Somehow I made one slow lap, then two, all the time longing for the tarmac where I could relax and hopefully pick up some speed. When I got to the tarmac path the change was a bit of a shock and I had to alter my style slightly to compensate for the harder, smoother surface. It was not necessarily easier than running on gravel, just different. I’m sure most runners, including myself, would not change running style when moving between the two surfaces in cushioned shoes, but being barefoot you have to adapt your style a lot more.

The tarmac stretch of the course goes up a hill then straight back down it. The hill reps I did a couple of days beforehand gave me the confidence that I could manage this. Going down hill I speeded up my cadence significantly to prevent my soles from being torn by friction. Then I got back to the gravel for one final loop before the finish. This time I had the finish line in my sights and so I speeded up. Suddenly I didn’t care that I was running on gravel. Maybe my feet were numb from being beaten across the ground, or maybe it was adrenaline, but for the first time I felt like I could run quickly barefoot. It felt natural and smooth. I was zooming past the other runners, nipping through gaps when I got a chance. I was running on gravel and having fun!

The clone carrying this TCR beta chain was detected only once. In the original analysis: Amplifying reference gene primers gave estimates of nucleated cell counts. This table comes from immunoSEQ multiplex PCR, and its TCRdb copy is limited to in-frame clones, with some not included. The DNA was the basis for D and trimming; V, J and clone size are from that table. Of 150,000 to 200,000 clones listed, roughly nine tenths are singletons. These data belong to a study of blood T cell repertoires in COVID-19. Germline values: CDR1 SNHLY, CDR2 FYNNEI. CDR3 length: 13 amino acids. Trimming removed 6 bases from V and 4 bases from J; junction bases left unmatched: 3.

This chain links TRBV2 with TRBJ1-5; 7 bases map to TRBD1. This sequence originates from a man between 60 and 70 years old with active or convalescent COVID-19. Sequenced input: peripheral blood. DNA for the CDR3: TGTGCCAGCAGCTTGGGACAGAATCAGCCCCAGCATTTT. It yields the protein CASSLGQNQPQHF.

With a sprint I crossed the finish line and one of the volunteers said I was looking good. I don’t know if that was a comment on my running form or whether she says that to everyone. Another volunteer asked why I was carrying my shoes. I explained that as this was my first barefoot Park Run, they were my insurance policy in case I couldn’t finish it. During the run other people had remarked that I was barefoot. This is one bit of barefoot running that I don’t like – being noticed. I’m naturally a very shy person so being the centre of attention is not something I enjoy. I guess it is just something I’ll have to put up with until people get used to me running without shoes.

Because I hadn’t trained for this distance I paid for it straight away with sore soles and a blister on a toe. Then for two days after I had sore Achilles tendons and foot arches. Today (Tuesday) my feet feel reasonably okay again, but I’ll give them another day’s rest before I try running again. So yes, maybe ill advised but I think I learned some important lessons during my Park Run. I’m now re-reading parts of Ken Bob’s book and it makes more sense to me now.